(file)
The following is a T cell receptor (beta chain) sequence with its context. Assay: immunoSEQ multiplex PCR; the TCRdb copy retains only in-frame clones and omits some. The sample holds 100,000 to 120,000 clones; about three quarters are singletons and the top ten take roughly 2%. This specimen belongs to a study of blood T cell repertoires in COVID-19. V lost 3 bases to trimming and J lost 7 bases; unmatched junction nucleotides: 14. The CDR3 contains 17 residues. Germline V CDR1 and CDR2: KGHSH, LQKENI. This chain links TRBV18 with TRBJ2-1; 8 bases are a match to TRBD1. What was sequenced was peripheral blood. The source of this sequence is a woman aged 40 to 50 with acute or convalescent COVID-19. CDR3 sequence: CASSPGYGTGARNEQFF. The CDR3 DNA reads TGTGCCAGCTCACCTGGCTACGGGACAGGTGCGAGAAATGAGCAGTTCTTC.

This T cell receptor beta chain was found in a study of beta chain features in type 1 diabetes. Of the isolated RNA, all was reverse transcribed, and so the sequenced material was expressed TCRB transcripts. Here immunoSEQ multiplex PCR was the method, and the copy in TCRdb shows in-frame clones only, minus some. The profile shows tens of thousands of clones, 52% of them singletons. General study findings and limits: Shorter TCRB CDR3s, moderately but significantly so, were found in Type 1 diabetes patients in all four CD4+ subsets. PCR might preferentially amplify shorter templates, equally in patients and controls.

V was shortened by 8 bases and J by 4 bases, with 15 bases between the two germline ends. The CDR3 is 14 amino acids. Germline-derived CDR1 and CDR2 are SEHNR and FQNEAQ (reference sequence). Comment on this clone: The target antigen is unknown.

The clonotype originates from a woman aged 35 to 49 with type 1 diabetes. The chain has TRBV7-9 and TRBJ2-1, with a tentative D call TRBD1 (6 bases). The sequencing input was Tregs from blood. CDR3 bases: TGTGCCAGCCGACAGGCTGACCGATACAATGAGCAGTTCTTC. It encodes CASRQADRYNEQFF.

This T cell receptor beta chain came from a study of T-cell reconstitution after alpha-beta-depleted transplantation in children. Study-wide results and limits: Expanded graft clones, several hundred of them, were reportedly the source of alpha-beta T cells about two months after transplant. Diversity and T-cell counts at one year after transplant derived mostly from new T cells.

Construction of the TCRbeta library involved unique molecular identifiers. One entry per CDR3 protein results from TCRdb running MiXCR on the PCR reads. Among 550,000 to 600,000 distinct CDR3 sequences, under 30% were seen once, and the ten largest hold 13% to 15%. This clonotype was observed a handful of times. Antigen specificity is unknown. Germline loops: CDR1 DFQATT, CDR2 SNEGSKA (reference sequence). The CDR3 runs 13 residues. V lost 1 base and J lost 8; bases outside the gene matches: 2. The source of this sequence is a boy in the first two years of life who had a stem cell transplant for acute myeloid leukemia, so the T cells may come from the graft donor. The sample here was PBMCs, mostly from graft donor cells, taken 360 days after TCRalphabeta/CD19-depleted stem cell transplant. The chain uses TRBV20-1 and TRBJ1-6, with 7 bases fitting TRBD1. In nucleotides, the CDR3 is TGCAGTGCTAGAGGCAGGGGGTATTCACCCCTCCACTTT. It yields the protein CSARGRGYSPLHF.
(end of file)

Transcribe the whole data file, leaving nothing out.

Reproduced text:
The following is a T cell receptor (beta chain) sequence with its context. Assay: immunoSEQ multiplex PCR; the TCRdb copy retains only in-frame clones and omits some. The sample holds 100,000 to 120,000 clones; about three quarters are singletons and the top ten take roughly 2%. This specimen belongs to a study of blood T cell repertoires in COVID-19. V lost 3 bases to trimming and J lost 7 bases; unmatched junction nucleotides: 14. The CDR3 contains 17 residues. Germline V CDR1 and CDR2: KGHSH, LQKENI. This chain links TRBV18 with TRBJ2-1; 8 bases are a match to TRBD1. What was sequenced was peripheral blood. The source of this sequence is a woman aged 40 to 50 with acute or convalescent COVID-19. CDR3 sequence: CASSPGYGTGARNEQFF. The CDR3 DNA reads TGTGCCAGCTCACCTGGCTACGGGACAGGTGCGAGAAATGAGCAGTTCTTC.

This T cell receptor beta chain was found in a study of beta chain features in type 1 diabetes. Of the isolated RNA, all was reverse transcribed, and so the sequenced material was expressed TCRB transcripts. Here immunoSEQ multiplex PCR was the method, and the copy in TCRdb shows in-frame clones only, minus some. The profile shows tens of thousands of clones, 52% of them singletons. General study findings and limits: Shorter TCRB CDR3s, moderately but significantly so, were found in Type 1 diabetes patients in all four CD4+ subsets. PCR might preferentially amplify shorter templates, equally in patients and controls.

V was shortened by 8 bases and J by 4 bases, with 15 bases between the two germline ends. The CDR3 is 14 amino acids. Germline-derived CDR1 and CDR2 are SEHNR and FQNEAQ (reference sequence). Comment on this clone: The target antigen is unknown.

The clonotype originates from a woman aged 35 to 49 with type 1 diabetes. The chain has TRBV7-9 and TRBJ2-1, with a tentative D call TRBD1 (6 bases). The sequencing input was Tregs from blood. CDR3 bases: TGTGCCAGCCGACAGGCTGACCGATACAATGAGCAGTTCTTC. It encodes CASRQADRYNEQFF.

This T cell receptor beta chain came from a study of T-cell reconstitution after alpha-beta-depleted transplantation in children. Study-wide results and limits: Expanded graft clones, several hundred of them, were reportedly the source of alpha-beta T cells about two months after transplant. Diversity and T-cell counts at one year after transplant derived mostly from new T cells.

Construction of the TCRbeta library involved unique molecular identifiers. One entry per CDR3 protein results from TCRdb running MiXCR on the PCR reads. Among 550,000 to 600,000 distinct CDR3 sequences, under 30% were seen once, and the ten largest hold 13% to 15%. This clonotype was observed a handful of times. Antigen specificity is unknown. Germline loops: CDR1 DFQATT, CDR2 SNEGSKA (reference sequence). The CDR3 runs 13 residues. V lost 1 base and J lost 8; bases outside the gene matches: 2. The source of this sequence is a boy in the first two years of life who had a stem cell transplant for acute myeloid leukemia, so the T cells may come from the graft donor. The sample here was PBMCs, mostly from graft donor cells, taken 360 days after TCRalphabeta/CD19-depleted stem cell transplant. The chain uses TRBV20-1 and TRBJ1-6, with 7 bases fitting TRBD1. In nucleotides, the CDR3 is TGCAGTGCTAGAGGCAGGGGGTATTCACCCCTCCACTTT. It yields the protein CSARGRGYSPLHF.